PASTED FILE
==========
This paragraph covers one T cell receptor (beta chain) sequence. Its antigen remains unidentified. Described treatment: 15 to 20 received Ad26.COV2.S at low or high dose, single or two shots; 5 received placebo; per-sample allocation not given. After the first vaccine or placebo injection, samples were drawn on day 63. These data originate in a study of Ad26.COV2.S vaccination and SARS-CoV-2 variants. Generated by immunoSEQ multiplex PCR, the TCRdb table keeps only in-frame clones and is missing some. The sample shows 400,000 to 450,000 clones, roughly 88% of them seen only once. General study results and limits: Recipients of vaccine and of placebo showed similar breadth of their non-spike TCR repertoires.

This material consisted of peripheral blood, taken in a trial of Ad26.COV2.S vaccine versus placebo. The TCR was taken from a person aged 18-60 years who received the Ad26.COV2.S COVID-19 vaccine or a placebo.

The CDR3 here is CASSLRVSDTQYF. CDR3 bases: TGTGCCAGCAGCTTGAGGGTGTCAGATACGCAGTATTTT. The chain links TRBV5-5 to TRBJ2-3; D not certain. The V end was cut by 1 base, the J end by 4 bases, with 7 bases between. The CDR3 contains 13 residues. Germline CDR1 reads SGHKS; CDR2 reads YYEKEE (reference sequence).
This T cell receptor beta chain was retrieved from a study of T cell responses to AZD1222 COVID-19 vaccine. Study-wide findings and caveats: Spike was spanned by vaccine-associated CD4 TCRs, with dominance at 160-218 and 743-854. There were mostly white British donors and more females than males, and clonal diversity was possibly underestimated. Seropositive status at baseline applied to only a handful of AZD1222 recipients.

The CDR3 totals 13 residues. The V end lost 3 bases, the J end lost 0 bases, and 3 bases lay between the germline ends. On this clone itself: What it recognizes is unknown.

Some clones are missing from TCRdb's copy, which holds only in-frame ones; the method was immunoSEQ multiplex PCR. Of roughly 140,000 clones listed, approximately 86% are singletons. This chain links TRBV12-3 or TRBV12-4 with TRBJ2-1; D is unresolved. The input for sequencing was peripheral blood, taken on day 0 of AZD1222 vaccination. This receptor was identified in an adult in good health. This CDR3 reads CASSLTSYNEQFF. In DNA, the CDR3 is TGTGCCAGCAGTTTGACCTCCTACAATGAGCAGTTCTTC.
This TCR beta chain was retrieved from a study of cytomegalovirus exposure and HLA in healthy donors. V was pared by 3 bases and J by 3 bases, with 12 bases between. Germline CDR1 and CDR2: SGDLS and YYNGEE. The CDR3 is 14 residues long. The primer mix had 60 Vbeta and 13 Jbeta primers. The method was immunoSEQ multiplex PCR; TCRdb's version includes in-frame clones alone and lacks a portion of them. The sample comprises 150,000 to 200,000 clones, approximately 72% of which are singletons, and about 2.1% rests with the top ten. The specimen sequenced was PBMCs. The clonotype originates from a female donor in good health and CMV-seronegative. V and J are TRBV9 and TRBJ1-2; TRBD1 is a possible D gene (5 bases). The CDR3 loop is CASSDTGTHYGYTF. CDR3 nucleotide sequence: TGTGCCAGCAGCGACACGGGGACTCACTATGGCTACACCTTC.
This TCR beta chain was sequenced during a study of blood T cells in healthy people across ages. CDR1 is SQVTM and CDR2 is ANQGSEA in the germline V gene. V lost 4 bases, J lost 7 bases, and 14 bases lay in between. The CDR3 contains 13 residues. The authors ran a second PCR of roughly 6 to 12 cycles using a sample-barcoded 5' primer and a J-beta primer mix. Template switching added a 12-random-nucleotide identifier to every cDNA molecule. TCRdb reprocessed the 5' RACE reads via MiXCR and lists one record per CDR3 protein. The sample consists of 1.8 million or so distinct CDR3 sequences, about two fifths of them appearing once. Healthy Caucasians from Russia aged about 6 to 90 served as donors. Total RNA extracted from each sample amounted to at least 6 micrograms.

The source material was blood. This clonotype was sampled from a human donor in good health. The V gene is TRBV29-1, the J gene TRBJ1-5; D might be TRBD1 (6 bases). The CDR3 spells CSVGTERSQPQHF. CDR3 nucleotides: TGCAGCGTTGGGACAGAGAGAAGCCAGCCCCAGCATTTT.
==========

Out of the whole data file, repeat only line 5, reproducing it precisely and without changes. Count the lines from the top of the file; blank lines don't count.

The CDR3 totals 13 residues. The V end lost 3 bases, the J end lost 0 bases, and 3 bases lay between the germline ends. On this clone itself: What it recognizes is unknown.